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Childhood Memories. 90s Russia

I usually post texts about the trips or cultural aspects in a light positive way. This post will be less optimistic, so if you want to stay away from negativity, just skip reading it.

I want to go back to my childhood and tell you about post-Soviet Russia. When the Soviet Union collapsed in 1991, a pure chaos arrived. Everything what worked before collapsed, too, nothing was in order. Devaluation was immense, and the prices were rising unequally. There were the days, when the plane ticket and ice cream were of the same price. People were going mad. Crime was ruling, it became the power. Obedient Soviet people turned to uncontrolled monsters: frauds, murders, thefts, drugs. Massive immigration started, people were running away from this mess as far as they could.

But what was it like for a child?

I have to say, I was very lucky to be so small when it happened. I was only 6 years old, the age when you hardly understand how bad the reality you live in was… At that age, everything is just a game on a playground.

The strongest memory is hunger… constant hunger. The parents’ salary was enough only for 3 days of proper meal. After that, it was boiled potatoes with salt, no butter or anything else. Sometimes, we ate spaghetti with sugar to have some diversity. I remember my mother baking the bread because it was simply cheaper than buying it. We got some marinated vegetables from grandparents who lived in the south. At least in the south, people could grow food which was not possible to buy.

We lived 4 people in one room apartment: my parents, my brother and I. The flat was on the top floor in the gray block Soviet house, which was build in a hurry without any quality. Every time it rained, the water appeared in the corner of the room. It was not much flood thanks to an attic as a barrier. At some point, homeless people chose the attic as an overnight place. The problem was that they were fulfilling their toilet needs there as well… considering the quality of the building, the traces of that could be seen on the wall in the apartment…

Queues… They were everywhere, long and everlasting. We could spend hours waiting for stores, doctors, banks, administrative offices.

In childhood, you don’t know that there are alternatives, you don’t have comparison… Yet, it felt tough…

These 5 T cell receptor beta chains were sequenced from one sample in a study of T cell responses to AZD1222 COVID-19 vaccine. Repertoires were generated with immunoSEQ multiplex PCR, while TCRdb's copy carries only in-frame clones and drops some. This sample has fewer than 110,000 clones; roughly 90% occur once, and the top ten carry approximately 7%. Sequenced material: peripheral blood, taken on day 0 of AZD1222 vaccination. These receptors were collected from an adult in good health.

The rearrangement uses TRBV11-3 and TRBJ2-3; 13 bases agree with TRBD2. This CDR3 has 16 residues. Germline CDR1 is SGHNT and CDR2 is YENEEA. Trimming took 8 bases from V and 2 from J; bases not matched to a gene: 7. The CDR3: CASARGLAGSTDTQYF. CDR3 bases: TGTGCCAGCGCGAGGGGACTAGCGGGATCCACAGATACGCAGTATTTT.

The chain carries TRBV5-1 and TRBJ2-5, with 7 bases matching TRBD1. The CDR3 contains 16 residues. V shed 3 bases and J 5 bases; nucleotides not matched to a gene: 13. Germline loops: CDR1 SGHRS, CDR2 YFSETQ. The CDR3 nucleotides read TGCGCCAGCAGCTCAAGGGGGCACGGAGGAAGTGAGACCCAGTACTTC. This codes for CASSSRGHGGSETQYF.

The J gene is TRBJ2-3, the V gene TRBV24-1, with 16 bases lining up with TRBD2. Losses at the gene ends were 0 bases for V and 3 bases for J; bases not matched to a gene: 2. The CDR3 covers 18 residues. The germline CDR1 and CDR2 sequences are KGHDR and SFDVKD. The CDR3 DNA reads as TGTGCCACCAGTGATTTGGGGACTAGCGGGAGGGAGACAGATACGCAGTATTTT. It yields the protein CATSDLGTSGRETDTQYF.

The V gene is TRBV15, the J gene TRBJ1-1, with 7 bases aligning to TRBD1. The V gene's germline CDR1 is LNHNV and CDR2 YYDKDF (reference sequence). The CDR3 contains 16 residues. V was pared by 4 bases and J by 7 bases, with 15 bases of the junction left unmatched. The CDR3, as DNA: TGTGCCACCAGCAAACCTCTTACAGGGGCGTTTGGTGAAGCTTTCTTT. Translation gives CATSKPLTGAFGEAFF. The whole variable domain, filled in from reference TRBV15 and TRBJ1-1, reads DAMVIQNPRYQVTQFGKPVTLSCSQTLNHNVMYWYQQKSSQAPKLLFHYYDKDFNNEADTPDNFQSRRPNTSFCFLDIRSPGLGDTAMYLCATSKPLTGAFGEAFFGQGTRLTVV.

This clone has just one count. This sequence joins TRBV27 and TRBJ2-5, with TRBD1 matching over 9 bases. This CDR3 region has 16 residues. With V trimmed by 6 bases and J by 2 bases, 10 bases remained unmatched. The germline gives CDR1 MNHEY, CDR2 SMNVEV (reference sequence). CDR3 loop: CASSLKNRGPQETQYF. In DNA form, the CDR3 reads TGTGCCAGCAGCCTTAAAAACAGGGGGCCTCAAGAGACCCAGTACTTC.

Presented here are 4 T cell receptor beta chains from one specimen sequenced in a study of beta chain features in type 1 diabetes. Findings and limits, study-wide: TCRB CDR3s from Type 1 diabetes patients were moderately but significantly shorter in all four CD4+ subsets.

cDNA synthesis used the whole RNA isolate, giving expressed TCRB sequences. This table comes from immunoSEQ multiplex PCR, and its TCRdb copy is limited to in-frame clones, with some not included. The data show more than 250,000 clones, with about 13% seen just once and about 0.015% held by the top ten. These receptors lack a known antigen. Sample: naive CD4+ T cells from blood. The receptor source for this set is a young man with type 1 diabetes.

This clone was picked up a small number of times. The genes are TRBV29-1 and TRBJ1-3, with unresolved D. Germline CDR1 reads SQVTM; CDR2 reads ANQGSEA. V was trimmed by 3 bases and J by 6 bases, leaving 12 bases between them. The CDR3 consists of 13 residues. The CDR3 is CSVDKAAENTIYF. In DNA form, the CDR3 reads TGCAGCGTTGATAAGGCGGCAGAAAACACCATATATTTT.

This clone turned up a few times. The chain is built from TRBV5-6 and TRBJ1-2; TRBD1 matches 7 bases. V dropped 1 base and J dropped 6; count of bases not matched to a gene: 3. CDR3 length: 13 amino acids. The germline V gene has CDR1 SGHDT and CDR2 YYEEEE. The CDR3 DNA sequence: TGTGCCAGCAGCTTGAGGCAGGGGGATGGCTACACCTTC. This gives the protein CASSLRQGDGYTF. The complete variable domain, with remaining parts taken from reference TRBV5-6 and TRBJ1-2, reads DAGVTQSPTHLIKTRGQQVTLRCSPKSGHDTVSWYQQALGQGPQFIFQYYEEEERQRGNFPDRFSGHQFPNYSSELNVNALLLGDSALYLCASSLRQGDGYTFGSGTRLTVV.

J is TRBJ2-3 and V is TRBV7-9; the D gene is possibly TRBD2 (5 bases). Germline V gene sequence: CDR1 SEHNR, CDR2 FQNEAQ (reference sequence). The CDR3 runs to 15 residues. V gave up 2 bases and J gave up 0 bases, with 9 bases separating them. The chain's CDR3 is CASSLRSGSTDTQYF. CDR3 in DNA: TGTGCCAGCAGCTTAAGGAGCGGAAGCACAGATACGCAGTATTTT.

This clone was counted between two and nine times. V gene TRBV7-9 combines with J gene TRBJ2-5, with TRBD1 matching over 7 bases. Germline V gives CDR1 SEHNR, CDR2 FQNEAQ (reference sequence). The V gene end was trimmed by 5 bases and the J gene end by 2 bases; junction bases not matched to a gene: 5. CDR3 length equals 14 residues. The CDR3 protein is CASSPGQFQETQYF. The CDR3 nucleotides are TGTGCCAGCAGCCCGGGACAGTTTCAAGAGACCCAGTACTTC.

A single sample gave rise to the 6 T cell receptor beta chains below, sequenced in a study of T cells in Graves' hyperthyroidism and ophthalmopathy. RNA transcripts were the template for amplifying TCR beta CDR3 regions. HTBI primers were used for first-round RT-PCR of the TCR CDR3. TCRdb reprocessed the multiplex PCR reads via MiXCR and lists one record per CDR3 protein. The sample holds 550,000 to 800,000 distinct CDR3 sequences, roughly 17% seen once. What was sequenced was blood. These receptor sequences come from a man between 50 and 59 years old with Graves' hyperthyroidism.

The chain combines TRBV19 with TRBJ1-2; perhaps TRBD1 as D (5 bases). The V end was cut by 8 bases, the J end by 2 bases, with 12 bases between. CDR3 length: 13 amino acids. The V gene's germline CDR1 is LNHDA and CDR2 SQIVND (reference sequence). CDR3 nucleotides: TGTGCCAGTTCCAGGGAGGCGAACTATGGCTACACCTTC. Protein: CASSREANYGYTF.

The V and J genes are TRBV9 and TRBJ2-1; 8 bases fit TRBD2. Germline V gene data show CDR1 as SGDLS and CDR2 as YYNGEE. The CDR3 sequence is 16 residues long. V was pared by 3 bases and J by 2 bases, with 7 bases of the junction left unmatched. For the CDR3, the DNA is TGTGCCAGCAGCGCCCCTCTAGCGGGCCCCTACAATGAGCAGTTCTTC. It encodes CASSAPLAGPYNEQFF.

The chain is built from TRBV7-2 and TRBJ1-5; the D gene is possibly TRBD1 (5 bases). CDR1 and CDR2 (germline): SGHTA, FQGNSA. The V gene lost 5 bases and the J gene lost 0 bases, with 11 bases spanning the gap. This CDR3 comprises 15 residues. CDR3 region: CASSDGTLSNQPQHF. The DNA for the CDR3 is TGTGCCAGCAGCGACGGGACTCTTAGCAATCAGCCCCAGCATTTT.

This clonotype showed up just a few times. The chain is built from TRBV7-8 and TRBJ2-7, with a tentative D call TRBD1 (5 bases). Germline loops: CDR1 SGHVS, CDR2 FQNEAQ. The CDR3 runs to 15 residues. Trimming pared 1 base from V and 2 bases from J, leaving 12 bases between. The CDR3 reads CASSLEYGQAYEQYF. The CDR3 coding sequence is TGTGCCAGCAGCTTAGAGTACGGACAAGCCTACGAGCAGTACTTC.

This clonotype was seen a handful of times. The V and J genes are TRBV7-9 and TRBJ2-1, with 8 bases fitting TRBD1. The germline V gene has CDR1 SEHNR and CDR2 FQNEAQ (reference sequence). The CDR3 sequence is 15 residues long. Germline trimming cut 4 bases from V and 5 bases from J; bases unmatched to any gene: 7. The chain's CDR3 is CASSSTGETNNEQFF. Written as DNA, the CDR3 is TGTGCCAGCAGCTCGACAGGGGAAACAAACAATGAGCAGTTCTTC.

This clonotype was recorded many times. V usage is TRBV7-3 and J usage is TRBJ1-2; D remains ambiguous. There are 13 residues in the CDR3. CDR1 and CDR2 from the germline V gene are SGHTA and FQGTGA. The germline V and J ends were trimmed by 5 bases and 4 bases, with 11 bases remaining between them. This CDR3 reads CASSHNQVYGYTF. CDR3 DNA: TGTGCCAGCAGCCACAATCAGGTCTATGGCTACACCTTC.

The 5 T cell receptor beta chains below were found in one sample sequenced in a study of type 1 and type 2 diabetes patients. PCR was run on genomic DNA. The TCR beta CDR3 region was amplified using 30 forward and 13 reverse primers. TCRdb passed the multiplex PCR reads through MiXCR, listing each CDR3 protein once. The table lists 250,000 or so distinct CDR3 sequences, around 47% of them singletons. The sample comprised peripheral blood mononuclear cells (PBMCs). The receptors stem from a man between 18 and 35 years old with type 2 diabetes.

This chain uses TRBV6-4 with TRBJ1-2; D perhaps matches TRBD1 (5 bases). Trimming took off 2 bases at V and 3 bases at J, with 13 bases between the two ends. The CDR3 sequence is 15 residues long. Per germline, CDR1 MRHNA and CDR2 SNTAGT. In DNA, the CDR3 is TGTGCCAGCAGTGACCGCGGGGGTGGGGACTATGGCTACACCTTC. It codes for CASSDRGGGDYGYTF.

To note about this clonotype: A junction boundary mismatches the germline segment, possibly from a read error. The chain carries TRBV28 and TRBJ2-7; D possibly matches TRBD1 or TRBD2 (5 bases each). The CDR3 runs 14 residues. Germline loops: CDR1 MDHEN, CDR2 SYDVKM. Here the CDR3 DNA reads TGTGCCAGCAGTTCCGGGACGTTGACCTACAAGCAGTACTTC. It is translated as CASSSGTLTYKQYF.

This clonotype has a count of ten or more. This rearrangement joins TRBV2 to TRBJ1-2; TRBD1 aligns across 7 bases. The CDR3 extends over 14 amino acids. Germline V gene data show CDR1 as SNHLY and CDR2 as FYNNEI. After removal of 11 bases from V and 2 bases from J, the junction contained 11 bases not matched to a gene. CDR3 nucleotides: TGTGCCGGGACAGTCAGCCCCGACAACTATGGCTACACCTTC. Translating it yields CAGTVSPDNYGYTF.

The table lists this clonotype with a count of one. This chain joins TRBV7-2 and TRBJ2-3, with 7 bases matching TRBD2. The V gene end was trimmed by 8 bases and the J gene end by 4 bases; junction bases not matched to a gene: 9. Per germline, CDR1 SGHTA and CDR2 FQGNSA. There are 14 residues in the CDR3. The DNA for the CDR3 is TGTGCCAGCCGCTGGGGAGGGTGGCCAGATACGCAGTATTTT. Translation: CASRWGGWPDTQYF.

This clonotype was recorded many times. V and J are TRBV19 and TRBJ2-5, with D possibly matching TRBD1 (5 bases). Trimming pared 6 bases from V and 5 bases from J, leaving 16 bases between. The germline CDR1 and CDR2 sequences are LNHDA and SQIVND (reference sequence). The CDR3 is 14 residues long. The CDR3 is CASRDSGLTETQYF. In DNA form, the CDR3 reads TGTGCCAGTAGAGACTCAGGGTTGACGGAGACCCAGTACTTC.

My Finnish and foreign friends love 90s parties, the music, the spirit. And I hate, truly hate. I have nothing against the music, but it brings me those weird memories, which I want to delete from my head…

Very often, people tell me that I have some childish naivity and approach to life. I guess it is a way to compensate for what you should have had in childhood…

This is probably the least coherent writing I ever shared due to fragmented memory and tense emotions, but definitely one of the most personal one.

If you are interested, I can continue the 90s Russia series and tell you about ads, frauds, crimes, music of that time.

45 thoughts on “Childhood Memories. 90s Russia

  1. The writing is fine to me. It shows how you feel,,,which is ok! It’s good to get those memories out, good or bad. One of these days I’m going to write about my sister, whom I know longer talk to. It’s going to be tough, but I feel I need to do it. Sooner or later!
    Thanks for sharing!

    Liked by 1 person

    1. Thank you for that article.
      I traveled a few times to Russia St. Petersburg during this years as a foreigner.
      The trip was not fun at all, we even spend some long hours in underground bars talking with students.
      Can only imagine what your family went trough.

      Liked by 2 people

      1. It was tough. It was the time when foreign people were easily allowed to the country. Sadly, they could not enjoy the beauty of it due to the mess around. What brought you there?

        Liked by 1 person

  2. That is really interesting, you are the same age as my youngest son. It must have been hard for your parents. First of all it seemed great news to us in the west, but I think we could understand that a people who were used to bread always being the same price, knowing no other system, were unlikely to be rejoicing. I wonder how you came to be the person you are now?

    Liked by 3 people

    1. My parents are real heros that they were able to go though those times without loosing morality. And your question is the toughest I ever had. I have to say I don’t know, life is a long journey, and many things affect us… 🙂

      Liked by 2 people

  3. Thank you for sharing your personal experience. It is interesting how children will normalize things because, as you say, they have no comparison, but it leaves it’s mark too. I’m sorry for the hard times for you, your family and for the Russian people. I appreciate you taking time to revisit these memories that are not happy ones for you. I think it’s important for all of us to hear of history and culture directly from people that live in it – good and bad. It helps to keep the bad things from happening again, and it helps various people and cultures relate to one another in a better way with good understanding.